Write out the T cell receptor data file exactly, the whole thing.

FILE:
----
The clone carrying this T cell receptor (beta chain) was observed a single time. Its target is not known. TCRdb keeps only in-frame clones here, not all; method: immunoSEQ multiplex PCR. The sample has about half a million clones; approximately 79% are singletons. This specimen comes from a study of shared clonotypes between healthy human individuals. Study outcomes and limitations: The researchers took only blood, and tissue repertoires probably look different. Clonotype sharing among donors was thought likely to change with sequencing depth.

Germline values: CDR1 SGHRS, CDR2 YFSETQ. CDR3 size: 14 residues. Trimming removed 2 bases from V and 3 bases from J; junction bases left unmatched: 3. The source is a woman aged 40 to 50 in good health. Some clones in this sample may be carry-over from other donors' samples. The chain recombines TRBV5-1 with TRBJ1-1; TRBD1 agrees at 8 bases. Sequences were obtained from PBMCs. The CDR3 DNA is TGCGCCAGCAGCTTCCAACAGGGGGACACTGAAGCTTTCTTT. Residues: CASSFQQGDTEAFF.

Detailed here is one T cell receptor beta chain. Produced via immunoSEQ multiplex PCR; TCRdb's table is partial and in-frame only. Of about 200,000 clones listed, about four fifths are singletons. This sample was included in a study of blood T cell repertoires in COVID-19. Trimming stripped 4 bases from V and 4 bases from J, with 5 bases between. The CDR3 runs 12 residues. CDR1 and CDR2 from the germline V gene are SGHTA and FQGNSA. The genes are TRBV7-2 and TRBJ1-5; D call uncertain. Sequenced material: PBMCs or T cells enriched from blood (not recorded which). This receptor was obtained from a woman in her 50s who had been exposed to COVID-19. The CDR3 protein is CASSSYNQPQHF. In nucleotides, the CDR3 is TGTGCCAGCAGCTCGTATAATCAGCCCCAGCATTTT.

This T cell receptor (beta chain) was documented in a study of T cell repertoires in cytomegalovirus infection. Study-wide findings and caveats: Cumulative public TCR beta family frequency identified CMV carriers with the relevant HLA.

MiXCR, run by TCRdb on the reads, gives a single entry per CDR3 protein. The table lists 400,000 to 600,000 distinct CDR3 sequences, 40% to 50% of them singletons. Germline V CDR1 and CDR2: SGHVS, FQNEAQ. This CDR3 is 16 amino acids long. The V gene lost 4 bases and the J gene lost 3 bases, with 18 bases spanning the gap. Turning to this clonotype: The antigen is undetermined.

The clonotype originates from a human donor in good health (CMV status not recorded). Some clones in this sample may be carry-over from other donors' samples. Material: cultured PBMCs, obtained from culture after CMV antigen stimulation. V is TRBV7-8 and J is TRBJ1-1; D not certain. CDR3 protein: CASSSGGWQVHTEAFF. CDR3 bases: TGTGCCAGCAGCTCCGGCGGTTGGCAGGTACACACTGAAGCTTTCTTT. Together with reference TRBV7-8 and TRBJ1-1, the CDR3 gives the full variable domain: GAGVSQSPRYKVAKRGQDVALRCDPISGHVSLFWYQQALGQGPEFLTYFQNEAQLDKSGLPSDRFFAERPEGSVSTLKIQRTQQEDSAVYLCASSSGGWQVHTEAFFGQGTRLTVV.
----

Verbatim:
The clone carrying this T cell receptor (beta chain) was observed a single time. Its target is not known. TCRdb keeps only in-frame clones here, not all; method: immunoSEQ multiplex PCR. The sample has about half a million clones; approximately 79% are singletons. This specimen comes from a study of shared clonotypes between healthy human individuals. Study outcomes and limitations: The researchers took only blood, and tissue repertoires probably look different. Clonotype sharing among donors was thought likely to change with sequencing depth.

Germline values: CDR1 SGHRS, CDR2 YFSETQ. CDR3 size: 14 residues. Trimming removed 2 bases from V and 3 bases from J; junction bases left unmatched: 3. The source is a woman aged 40 to 50 in good health. Some clones in this sample may be carry-over from other donors' samples. The chain recombines TRBV5-1 with TRBJ1-1; TRBD1 agrees at 8 bases. Sequences were obtained from PBMCs. The CDR3 DNA is TGCGCCAGCAGCTTCCAACAGGGGGACACTGAAGCTTTCTTT. Residues: CASSFQQGDTEAFF.

Detailed here is one T cell receptor beta chain. Produced via immunoSEQ multiplex PCR; TCRdb's table is partial and in-frame only. Of about 200,000 clones listed, about four fifths are singletons. This sample was included in a study of blood T cell repertoires in COVID-19. Trimming stripped 4 bases from V and 4 bases from J, with 5 bases between. The CDR3 runs 12 residues. CDR1 and CDR2 from the germline V gene are SGHTA and FQGNSA. The genes are TRBV7-2 and TRBJ1-5; D call uncertain. Sequenced material: PBMCs or T cells enriched from blood (not recorded which). This receptor was obtained from a woman in her 50s who had been exposed to COVID-19. The CDR3 protein is CASSSYNQPQHF. In nucleotides, the CDR3 is TGTGCCAGCAGCTCGTATAATCAGCCCCAGCATTTT.

This T cell receptor (beta chain) was documented in a study of T cell repertoires in cytomegalovirus infection. Study-wide findings and caveats: Cumulative public TCR beta family frequency identified CMV carriers with the relevant HLA.

MiXCR, run by TCRdb on the reads, gives a single entry per CDR3 protein. The table lists 400,000 to 600,000 distinct CDR3 sequences, 40% to 50% of them singletons. Germline V CDR1 and CDR2: SGHVS, FQNEAQ. This CDR3 is 16 amino acids long. The V gene lost 4 bases and the J gene lost 3 bases, with 18 bases spanning the gap. Turning to this clonotype: The antigen is undetermined.

The clonotype originates from a human donor in good health (CMV status not recorded). Some clones in this sample may be carry-over from other donors' samples. Material: cultured PBMCs, obtained from culture after CMV antigen stimulation. V is TRBV7-8 and J is TRBJ1-1; D not certain. CDR3 protein: CASSSGGWQVHTEAFF. CDR3 bases: TGTGCCAGCAGCTCCGGCGGTTGGCAGGTACACACTGAAGCTTTCTTT. Together with reference TRBV7-8 and TRBJ1-1, the CDR3 gives the full variable domain: GAGVSQSPRYKVAKRGQDVALRCDPISGHVSLFWYQQALGQGPEFLTYFQNEAQLDKSGLPSDRFFAERPEGSVSTLKIQRTQQEDSAVYLCASSSGGWQVHTEAFFGQGTRLTVV.